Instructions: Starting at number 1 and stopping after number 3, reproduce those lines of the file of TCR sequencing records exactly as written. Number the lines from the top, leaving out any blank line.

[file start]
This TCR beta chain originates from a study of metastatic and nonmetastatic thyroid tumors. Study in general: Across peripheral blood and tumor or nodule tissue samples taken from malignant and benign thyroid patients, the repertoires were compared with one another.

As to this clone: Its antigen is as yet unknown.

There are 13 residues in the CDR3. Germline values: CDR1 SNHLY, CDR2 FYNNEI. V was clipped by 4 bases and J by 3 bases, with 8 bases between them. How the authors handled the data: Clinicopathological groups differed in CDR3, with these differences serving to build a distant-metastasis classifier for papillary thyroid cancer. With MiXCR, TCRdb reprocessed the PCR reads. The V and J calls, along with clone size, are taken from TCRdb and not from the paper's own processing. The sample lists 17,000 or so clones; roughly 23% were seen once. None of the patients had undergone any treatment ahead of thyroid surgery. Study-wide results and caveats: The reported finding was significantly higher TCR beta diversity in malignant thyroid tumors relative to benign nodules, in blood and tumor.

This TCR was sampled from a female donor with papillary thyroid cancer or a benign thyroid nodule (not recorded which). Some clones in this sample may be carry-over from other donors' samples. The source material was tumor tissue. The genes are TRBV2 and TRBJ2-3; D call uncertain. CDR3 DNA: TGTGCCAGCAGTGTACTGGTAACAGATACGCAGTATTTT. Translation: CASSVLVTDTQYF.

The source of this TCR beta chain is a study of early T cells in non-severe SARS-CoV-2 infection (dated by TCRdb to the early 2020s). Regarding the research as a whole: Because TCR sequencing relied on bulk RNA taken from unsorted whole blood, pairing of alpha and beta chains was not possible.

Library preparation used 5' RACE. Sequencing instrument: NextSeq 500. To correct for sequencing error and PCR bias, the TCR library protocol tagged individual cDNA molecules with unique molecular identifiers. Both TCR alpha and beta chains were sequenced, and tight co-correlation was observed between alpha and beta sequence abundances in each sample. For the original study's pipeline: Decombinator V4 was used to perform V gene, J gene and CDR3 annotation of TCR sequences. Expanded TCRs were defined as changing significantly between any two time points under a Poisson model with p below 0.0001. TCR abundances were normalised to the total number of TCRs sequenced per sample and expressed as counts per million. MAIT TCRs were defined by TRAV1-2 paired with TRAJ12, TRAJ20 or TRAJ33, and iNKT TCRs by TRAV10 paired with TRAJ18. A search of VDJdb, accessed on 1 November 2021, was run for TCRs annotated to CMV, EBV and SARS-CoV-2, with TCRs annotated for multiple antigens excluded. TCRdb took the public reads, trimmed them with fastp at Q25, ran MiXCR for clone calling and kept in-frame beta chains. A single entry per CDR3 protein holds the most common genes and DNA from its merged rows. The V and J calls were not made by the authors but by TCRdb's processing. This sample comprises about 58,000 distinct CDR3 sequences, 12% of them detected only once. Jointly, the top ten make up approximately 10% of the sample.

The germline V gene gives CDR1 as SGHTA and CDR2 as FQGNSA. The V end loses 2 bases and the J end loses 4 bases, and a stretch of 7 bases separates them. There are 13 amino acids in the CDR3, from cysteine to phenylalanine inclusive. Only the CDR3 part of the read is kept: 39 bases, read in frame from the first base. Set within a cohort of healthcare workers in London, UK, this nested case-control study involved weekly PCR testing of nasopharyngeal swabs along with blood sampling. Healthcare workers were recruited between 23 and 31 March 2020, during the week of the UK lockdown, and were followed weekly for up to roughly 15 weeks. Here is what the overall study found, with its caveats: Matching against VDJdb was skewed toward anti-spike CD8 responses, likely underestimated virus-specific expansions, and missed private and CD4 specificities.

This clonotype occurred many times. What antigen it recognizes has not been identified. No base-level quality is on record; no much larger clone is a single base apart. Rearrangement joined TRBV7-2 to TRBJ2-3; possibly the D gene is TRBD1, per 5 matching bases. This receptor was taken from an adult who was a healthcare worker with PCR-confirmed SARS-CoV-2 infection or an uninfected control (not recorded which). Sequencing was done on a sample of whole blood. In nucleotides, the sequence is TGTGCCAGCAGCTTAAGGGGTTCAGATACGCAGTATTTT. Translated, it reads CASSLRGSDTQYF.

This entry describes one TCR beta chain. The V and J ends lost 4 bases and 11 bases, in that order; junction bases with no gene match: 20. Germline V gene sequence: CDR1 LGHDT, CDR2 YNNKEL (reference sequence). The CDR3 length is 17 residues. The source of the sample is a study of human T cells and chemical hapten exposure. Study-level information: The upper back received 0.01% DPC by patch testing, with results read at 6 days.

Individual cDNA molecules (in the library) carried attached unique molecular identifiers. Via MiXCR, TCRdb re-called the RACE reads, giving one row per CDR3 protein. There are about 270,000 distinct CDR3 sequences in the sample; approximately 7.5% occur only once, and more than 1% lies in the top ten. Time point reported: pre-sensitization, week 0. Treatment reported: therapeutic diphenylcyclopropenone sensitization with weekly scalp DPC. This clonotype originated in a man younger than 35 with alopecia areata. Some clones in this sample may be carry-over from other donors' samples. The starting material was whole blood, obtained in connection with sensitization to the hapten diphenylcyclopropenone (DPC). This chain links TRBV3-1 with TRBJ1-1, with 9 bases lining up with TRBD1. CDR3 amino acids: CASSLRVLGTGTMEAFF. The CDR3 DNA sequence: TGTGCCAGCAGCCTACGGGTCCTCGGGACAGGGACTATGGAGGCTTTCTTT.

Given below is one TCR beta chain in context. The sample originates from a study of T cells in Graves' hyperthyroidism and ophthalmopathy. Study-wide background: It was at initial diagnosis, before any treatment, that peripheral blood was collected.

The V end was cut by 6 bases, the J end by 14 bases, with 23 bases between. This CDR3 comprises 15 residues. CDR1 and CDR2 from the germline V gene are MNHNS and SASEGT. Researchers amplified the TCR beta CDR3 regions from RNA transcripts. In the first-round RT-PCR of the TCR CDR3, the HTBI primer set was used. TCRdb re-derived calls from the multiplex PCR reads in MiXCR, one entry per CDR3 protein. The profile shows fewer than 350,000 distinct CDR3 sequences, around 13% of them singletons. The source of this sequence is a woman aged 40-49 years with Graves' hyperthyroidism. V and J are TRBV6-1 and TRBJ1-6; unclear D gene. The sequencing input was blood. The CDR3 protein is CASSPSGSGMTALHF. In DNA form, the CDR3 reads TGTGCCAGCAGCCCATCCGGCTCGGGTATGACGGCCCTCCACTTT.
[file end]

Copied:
This TCR beta chain originates from a study of metastatic and nonmetastatic thyroid tumors. Study in general: Across peripheral blood and tumor or nodule tissue samples taken from malignant and benign thyroid patients, the repertoires were compared with one another.

As to this clone: Its antigen is as yet unknown.

There are 13 residues in the CDR3. Germline values: CDR1 SNHLY, CDR2 FYNNEI. V was clipped by 4 bases and J by 3 bases, with 8 bases between them. How the authors handled the data: Clinicopathological groups differed in CDR3, with these differences serving to build a distant-metastasis classifier for papillary thyroid cancer. With MiXCR, TCRdb reprocessed the PCR reads. The V and J calls, along with clone size, are taken from TCRdb and not from the paper's own processing. The sample lists 17,000 or so clones; roughly 23% were seen once. None of the patients had undergone any treatment ahead of thyroid surgery. Study-wide results and caveats: The reported finding was significantly higher TCR beta diversity in malignant thyroid tumors relative to benign nodules, in blood and tumor.